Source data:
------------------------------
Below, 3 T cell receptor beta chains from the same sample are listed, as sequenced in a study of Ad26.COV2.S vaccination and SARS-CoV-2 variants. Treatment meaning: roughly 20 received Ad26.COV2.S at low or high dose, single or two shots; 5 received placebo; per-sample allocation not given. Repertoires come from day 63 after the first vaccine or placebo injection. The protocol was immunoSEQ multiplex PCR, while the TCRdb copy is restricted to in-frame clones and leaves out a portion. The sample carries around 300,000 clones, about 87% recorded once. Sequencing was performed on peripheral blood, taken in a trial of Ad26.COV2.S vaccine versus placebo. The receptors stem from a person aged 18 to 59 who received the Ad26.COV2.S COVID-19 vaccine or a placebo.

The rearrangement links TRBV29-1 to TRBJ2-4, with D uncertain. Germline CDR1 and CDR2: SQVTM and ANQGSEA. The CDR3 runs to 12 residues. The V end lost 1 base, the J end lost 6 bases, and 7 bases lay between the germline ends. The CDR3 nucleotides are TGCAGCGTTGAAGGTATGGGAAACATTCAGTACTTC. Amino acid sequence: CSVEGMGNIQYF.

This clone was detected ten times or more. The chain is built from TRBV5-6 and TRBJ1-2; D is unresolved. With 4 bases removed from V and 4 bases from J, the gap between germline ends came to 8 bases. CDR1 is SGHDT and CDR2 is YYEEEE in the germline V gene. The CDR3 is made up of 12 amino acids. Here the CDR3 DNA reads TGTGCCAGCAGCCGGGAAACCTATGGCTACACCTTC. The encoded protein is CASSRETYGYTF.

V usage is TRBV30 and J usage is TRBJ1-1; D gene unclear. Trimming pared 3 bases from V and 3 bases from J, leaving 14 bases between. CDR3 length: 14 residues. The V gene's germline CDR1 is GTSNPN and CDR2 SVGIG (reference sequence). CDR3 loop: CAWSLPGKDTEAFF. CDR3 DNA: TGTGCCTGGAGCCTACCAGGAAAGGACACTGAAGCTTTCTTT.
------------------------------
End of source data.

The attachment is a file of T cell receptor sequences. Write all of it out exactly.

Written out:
Below, 3 T cell receptor beta chains from the same sample are listed, as sequenced in a study of Ad26.COV2.S vaccination and SARS-CoV-2 variants. Treatment meaning: roughly 20 received Ad26.COV2.S at low or high dose, single or two shots; 5 received placebo; per-sample allocation not given. Repertoires come from day 63 after the first vaccine or placebo injection. The protocol was immunoSEQ multiplex PCR, while the TCRdb copy is restricted to in-frame clones and leaves out a portion. The sample carries around 300,000 clones, about 87% recorded once. Sequencing was performed on peripheral blood, taken in a trial of Ad26.COV2.S vaccine versus placebo. The receptors stem from a person aged 18 to 59 who received the Ad26.COV2.S COVID-19 vaccine or a placebo.

The rearrangement links TRBV29-1 to TRBJ2-4, with D uncertain. Germline CDR1 and CDR2: SQVTM and ANQGSEA. The CDR3 runs to 12 residues. The V end lost 1 base, the J end lost 6 bases, and 7 bases lay between the germline ends. The CDR3 nucleotides are TGCAGCGTTGAAGGTATGGGAAACATTCAGTACTTC. Amino acid sequence: CSVEGMGNIQYF.

This clone was detected ten times or more. The chain is built from TRBV5-6 and TRBJ1-2; D is unresolved. With 4 bases removed from V and 4 bases from J, the gap between germline ends came to 8 bases. CDR1 is SGHDT and CDR2 is YYEEEE in the germline V gene. The CDR3 is made up of 12 amino acids. Here the CDR3 DNA reads TGTGCCAGCAGCCGGGAAACCTATGGCTACACCTTC. The encoded protein is CASSRETYGYTF.

V usage is TRBV30 and J usage is TRBJ1-1; D gene unclear. Trimming pared 3 bases from V and 3 bases from J, leaving 14 bases between. CDR3 length: 14 residues. The V gene's germline CDR1 is GTSNPN and CDR2 SVGIG (reference sequence). CDR3 loop: CAWSLPGKDTEAFF. CDR3 DNA: TGTGCCTGGAGCCTACCAGGAAAGGACACTGAAGCTTTCTTT.